Sunday, 2 September 2012

Burl reviews Witchtrap! (1988)



Good day, it’s Burl! Yes indeed, it’s time for another movie review, and this time I’m going to tell you about a spooky movie, or at least a movie that’s meant to be spooky, from the director of Witchboard! I remember seeing that one at the local movie theater, which seems such an oddball proposition nowadays, it being such a low-budget picture!
This one is called Witchtrap, which proves that this is a director who enjoys working on a theme! Ha ha, he likes witchy things! In this case there are no Ouija boards, though! It’s a movie in a genre I really like, the haunted house investigation picture! The Haunting is one of the best of these of course, and The Legend of Hell House is another fine example, and the question for anyone going into Witchtrap is: how will this stack up against these ghostly classics?
Ha ha, not too well! But it’s not a simple case of good movie/bad movie, because while Witchtrap is most certainly a bad movie, it’s not without its special charms! I’ll tell you the story: after a prologue in which a rhinestone-jacketed fellow hurtles out the window of a large mansion, the guy who owns the place hires some parapsychologists and a bicker-prone security team to exorcise the evil spirit haunting it, or else prove that it’s all just bunkum and honeydew!
I’ll tell you, there’s a lot of arguing in this movie! The hero, whose square-jawed, quasi-Ash appearance underlines this picture’s Evil Dead pretensions, is extremely vocal in his opinion that all this ghost stuff is just so much codswallop! He also doesn’t like his boss much, and says so at every opportunity! It’s a great relief when the killer phantom, an evil magician, begins killing off the gang, though he makes a tactical mistake in my opinion by starting with their cameraperson, played by that great star of horror, Linnea Quigley! Ha ha, she gets a pixilated shower head in the throat, which is an odd way to go, but it helps fulfill what I assume is a contractual demand on Quigley’s part that she take off all her cl*thes at least once per picture!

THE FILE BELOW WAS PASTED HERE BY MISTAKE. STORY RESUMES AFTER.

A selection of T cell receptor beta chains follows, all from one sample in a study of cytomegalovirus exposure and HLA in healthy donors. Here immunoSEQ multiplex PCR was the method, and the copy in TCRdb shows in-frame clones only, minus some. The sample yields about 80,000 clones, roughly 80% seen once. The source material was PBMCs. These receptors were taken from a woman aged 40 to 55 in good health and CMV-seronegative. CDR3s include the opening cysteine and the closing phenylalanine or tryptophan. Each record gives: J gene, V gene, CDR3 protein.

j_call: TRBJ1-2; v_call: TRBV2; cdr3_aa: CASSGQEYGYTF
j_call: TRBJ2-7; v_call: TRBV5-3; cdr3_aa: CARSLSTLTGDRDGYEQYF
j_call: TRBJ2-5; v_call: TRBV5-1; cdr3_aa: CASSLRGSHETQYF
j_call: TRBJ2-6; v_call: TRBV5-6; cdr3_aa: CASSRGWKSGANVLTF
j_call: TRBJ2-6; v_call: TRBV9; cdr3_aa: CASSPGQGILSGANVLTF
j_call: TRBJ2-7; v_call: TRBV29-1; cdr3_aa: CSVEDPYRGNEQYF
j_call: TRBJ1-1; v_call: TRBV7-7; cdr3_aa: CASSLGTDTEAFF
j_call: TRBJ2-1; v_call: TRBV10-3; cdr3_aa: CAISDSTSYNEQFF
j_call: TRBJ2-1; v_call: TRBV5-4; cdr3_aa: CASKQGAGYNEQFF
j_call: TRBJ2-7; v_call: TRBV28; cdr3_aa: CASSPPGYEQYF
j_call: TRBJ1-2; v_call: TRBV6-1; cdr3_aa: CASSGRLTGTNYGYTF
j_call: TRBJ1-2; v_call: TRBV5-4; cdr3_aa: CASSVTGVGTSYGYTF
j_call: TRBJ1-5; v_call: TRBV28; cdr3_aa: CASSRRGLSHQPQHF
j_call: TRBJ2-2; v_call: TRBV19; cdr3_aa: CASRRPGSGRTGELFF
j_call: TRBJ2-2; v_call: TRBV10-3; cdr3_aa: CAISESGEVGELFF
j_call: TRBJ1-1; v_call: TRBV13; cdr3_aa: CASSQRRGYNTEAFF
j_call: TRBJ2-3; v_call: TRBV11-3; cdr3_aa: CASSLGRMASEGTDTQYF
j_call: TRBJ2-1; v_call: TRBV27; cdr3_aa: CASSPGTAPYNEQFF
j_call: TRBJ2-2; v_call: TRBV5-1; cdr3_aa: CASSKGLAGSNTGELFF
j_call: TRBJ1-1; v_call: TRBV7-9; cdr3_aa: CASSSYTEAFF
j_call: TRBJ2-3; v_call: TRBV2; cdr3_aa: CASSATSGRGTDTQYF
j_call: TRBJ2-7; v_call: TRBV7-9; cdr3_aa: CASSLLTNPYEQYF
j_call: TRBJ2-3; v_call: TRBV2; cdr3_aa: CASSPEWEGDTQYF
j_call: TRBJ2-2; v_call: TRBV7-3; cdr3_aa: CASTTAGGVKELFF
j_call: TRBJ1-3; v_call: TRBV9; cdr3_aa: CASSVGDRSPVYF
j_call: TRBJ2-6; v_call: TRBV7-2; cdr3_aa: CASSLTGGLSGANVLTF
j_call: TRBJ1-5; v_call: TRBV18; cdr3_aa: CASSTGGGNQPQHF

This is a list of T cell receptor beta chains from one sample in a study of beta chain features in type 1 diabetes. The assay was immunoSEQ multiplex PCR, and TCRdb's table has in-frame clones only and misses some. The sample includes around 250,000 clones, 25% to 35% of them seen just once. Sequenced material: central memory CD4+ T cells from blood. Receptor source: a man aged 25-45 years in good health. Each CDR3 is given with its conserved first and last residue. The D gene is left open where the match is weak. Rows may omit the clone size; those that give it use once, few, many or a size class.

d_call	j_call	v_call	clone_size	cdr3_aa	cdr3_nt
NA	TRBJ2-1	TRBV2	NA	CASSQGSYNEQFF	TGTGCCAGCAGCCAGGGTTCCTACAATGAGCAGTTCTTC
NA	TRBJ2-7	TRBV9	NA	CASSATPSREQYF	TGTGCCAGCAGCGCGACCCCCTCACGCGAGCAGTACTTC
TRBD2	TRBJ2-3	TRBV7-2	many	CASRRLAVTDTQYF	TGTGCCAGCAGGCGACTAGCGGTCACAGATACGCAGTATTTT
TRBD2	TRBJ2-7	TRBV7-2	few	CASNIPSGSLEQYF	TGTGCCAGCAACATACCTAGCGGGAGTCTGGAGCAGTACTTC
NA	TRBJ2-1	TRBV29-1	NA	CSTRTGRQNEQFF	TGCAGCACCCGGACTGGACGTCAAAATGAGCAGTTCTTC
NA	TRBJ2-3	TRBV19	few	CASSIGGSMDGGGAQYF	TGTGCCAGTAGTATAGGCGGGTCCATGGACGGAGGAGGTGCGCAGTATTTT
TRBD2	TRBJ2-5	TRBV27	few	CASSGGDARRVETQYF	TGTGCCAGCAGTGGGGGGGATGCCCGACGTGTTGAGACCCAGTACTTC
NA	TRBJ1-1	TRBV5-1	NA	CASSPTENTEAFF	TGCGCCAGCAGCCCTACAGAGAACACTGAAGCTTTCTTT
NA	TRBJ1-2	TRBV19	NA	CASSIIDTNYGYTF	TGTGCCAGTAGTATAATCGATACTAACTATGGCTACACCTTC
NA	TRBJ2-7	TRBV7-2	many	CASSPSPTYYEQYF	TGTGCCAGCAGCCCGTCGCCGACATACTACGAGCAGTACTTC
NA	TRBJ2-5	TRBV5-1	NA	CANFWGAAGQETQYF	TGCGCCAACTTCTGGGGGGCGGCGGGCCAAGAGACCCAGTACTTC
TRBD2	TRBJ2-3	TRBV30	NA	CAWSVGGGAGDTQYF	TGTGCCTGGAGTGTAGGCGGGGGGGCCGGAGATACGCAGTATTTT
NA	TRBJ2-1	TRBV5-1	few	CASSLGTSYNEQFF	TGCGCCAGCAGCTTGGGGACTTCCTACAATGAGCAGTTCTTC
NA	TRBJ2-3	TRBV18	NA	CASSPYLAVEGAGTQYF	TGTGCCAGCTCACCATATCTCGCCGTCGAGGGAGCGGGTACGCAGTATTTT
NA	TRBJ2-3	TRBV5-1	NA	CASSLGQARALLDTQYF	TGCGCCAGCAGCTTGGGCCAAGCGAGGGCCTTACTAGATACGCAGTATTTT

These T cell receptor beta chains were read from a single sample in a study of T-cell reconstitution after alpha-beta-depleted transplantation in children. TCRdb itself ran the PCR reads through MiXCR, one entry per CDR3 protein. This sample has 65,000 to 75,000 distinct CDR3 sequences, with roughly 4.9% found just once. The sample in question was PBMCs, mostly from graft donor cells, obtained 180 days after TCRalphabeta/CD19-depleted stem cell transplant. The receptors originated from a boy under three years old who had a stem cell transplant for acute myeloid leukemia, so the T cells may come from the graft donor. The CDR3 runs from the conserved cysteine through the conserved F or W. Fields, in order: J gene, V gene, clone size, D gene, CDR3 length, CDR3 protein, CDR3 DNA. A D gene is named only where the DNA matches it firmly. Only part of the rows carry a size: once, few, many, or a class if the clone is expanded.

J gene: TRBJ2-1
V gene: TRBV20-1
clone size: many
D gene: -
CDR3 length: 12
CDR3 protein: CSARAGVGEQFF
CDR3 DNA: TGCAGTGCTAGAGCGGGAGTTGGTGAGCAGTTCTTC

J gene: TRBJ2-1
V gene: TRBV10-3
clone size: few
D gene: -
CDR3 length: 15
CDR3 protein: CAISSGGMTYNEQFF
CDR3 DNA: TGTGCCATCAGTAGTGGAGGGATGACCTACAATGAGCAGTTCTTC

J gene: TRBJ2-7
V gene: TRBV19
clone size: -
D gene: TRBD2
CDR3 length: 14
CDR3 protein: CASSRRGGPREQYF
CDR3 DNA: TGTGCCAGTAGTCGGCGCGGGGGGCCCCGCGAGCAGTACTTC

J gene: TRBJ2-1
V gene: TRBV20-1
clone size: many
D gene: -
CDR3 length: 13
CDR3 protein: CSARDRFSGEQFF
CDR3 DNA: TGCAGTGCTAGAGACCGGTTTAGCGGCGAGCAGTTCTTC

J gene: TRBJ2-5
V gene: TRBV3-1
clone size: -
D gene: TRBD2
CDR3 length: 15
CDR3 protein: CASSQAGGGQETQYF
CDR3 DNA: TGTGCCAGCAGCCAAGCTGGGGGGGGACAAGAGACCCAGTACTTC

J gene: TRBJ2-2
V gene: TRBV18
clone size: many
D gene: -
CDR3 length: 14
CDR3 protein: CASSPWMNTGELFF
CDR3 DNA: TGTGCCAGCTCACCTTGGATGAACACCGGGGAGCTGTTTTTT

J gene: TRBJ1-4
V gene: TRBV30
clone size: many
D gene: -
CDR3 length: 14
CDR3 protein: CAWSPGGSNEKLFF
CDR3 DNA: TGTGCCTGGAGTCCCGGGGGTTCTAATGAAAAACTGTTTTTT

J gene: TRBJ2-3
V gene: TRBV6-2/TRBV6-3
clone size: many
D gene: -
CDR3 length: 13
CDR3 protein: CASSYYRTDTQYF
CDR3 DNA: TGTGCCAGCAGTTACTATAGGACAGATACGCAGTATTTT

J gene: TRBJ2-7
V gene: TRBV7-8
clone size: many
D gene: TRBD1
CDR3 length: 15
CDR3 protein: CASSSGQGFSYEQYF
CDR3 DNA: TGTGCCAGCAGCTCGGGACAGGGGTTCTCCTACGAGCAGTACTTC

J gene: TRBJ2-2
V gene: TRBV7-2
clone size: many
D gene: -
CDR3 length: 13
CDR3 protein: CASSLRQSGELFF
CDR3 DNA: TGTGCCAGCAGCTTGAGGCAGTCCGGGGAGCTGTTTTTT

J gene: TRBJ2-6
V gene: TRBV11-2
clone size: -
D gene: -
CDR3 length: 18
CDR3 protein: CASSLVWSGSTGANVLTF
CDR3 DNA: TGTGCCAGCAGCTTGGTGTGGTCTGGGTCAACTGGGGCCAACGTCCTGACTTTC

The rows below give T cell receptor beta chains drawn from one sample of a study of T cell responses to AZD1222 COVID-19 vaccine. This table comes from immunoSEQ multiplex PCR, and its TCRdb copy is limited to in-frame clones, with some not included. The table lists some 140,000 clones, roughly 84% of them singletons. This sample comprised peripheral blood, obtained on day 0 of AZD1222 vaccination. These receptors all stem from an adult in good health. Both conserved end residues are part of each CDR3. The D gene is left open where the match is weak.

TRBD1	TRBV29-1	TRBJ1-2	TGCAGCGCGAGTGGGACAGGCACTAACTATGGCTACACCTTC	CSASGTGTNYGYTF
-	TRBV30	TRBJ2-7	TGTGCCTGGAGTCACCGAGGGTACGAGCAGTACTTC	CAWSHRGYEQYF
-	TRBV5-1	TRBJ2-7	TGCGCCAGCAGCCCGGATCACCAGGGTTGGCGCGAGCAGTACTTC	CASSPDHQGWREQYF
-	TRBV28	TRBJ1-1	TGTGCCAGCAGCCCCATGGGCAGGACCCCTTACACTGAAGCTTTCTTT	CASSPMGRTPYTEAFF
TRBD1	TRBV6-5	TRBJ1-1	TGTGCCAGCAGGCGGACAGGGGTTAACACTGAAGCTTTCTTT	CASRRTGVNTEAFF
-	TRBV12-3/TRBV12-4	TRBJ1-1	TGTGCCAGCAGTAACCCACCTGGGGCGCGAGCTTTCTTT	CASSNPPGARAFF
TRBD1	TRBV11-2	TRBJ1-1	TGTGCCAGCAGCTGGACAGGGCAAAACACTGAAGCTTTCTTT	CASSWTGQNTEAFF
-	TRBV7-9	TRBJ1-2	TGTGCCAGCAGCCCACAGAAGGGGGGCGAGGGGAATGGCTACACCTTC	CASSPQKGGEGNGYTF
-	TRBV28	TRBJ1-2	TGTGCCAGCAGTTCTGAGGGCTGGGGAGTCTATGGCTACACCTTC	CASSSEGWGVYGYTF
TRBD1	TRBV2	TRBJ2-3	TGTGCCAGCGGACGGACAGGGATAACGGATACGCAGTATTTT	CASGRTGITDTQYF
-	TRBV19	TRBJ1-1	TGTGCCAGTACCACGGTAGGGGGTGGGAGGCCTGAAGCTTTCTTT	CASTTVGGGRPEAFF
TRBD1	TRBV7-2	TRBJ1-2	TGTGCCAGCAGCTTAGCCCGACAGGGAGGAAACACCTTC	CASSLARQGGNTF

It’s not a very scary movie, and some of the acting is not just poor but extremely poor, and the interiors of the spook-ridden mansion are not very atmospheric, a crippling condition for any haunted house picture! It seems to have about three times the dialogue required to tell the story, and the behaviour of the characters goes well beyond simple horror movie idiocy into the sort of decision-making you might expect to find in one of Otto Muehl’s Actionist happenings! Ha ha!
But there’s a home movie charm to it, and a few moments of budget cleverness! I liked that it made game attempts to deliver the goods, even if the workmanship on those goods was a bit shoddy, and a number of them had clearly fallen off the back of Sam Raimi’s truck! For trying, I’m going to give Witchtrap a sound one and a half bulletproof handymen!